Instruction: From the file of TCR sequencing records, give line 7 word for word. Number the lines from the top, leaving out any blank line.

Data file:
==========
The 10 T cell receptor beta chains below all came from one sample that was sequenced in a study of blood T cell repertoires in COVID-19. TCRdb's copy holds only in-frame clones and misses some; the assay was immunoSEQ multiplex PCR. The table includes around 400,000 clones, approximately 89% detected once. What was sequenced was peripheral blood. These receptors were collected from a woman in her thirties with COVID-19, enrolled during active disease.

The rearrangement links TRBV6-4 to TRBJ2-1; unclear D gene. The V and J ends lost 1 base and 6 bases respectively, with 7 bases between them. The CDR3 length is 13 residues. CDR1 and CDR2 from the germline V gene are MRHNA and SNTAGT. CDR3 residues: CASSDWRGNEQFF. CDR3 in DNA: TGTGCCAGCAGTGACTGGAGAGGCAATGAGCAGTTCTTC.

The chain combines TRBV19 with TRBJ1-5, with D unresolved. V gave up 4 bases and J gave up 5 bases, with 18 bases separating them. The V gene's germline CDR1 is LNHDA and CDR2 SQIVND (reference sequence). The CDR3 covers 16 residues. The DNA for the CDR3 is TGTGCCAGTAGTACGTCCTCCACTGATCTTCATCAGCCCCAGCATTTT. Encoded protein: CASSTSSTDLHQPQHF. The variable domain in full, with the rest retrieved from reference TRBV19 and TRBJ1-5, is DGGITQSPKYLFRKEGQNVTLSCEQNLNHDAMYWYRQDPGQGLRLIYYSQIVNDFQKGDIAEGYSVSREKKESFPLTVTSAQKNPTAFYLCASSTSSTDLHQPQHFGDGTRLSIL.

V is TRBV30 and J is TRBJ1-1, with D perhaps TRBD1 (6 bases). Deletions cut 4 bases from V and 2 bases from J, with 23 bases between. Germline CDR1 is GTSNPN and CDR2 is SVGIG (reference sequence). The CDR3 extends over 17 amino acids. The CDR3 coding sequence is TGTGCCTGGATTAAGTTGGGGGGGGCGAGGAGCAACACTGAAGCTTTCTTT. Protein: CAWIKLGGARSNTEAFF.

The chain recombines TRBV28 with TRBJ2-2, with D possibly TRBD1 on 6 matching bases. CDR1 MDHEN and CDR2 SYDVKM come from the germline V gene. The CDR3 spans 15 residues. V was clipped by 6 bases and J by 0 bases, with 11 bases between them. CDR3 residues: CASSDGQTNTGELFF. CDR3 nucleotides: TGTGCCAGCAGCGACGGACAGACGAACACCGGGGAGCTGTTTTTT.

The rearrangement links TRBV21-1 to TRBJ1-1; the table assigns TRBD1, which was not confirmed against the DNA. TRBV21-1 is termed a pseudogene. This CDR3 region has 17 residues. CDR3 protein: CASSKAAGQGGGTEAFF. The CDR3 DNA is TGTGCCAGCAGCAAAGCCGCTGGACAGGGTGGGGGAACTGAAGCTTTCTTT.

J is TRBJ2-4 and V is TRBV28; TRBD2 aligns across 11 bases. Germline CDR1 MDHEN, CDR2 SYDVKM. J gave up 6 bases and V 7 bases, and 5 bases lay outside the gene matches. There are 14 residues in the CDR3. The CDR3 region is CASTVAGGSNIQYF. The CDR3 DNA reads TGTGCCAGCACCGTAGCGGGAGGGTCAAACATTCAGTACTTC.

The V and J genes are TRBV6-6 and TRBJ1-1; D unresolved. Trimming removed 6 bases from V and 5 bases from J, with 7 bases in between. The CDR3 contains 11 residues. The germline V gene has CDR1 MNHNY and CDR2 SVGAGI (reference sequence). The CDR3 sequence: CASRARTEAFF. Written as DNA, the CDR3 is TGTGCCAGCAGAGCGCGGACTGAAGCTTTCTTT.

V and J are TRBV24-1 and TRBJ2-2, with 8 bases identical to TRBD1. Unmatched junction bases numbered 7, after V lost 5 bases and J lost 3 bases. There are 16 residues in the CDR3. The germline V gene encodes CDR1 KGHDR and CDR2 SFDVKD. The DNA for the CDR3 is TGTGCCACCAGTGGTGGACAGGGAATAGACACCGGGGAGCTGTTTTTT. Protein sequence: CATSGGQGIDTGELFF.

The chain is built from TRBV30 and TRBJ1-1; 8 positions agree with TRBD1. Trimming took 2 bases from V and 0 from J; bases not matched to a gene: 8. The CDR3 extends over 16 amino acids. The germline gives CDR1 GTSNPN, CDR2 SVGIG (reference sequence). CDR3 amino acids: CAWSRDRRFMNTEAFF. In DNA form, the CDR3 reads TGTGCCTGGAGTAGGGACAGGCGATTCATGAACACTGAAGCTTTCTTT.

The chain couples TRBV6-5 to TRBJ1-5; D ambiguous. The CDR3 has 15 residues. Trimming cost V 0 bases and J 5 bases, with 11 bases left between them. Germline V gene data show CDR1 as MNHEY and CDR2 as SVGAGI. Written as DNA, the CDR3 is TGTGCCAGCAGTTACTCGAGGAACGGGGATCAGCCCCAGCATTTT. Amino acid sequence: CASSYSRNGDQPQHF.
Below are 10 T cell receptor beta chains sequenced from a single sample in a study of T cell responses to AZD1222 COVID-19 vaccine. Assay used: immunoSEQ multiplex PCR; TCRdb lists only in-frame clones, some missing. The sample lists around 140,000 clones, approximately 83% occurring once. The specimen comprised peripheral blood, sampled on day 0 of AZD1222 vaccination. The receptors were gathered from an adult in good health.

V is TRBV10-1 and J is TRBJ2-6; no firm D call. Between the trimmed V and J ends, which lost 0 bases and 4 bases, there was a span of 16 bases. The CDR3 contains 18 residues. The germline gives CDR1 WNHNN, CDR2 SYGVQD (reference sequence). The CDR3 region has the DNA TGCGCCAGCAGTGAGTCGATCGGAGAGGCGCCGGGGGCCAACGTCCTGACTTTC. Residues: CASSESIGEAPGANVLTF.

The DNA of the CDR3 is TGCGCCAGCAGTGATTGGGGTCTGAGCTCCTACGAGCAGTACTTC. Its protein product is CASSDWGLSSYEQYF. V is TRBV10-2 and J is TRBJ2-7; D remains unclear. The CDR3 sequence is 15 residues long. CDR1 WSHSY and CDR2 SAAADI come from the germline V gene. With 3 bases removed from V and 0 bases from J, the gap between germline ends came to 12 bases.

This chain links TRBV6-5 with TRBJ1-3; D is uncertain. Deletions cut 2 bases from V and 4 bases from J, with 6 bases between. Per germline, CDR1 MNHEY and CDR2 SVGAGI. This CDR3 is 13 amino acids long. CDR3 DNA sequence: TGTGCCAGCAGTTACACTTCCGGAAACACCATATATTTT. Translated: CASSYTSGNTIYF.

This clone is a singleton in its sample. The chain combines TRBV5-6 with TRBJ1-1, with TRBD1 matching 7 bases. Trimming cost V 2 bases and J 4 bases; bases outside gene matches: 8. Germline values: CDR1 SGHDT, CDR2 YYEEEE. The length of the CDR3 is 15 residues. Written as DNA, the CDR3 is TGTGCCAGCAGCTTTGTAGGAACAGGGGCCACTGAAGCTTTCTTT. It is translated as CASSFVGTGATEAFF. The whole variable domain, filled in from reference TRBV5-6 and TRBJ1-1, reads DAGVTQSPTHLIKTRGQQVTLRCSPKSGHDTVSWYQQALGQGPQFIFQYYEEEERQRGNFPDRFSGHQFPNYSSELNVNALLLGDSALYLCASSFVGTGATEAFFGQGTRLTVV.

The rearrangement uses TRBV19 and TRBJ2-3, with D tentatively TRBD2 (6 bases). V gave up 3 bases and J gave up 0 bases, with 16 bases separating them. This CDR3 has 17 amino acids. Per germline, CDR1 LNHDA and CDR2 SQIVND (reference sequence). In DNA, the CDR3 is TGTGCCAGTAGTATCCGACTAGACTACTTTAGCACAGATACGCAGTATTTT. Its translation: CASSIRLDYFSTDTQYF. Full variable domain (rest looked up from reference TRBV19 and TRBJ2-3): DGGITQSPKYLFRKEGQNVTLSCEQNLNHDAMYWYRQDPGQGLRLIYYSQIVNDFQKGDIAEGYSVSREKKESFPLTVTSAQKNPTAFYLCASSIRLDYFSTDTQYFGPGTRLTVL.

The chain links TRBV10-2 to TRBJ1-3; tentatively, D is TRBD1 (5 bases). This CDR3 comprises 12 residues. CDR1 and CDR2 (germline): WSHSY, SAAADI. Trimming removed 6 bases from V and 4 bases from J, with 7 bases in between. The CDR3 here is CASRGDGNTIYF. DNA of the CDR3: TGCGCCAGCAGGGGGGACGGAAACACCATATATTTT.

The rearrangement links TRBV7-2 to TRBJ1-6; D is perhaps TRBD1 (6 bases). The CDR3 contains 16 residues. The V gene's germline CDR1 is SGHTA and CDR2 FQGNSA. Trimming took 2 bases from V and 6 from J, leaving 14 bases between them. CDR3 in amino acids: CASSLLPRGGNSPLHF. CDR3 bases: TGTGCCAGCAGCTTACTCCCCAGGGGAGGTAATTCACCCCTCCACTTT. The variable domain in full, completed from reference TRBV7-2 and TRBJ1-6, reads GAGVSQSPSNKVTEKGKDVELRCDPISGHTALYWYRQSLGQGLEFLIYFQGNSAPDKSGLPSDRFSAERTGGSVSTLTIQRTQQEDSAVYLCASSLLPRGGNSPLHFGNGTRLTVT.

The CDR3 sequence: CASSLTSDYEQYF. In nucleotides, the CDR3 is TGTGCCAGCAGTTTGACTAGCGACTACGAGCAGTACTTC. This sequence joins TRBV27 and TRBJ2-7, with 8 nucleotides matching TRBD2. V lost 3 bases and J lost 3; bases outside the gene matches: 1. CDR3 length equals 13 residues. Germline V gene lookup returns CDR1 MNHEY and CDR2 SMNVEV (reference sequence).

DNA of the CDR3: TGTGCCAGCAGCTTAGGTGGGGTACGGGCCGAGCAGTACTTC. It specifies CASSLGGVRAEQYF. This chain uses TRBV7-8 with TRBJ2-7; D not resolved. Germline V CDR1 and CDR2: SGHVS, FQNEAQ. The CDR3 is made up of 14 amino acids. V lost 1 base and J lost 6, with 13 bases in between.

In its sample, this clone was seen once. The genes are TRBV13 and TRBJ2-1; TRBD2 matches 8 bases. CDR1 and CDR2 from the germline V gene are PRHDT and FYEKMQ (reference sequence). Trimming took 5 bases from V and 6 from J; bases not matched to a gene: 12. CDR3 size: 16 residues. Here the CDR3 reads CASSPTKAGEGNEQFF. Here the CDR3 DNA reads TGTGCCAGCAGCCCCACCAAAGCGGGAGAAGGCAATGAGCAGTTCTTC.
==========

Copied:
J is TRBJ2-4 and V is TRBV28; TRBD2 aligns across 11 bases. Germline CDR1 MDHEN, CDR2 SYDVKM. J gave up 6 bases and V 7 bases, and 5 bases lay outside the gene matches. There are 14 residues in the CDR3. The CDR3 region is CASTVAGGSNIQYF. The CDR3 DNA reads TGTGCCAGCACCGTAGCGGGAGGGTCAAACATTCAGTACTTC.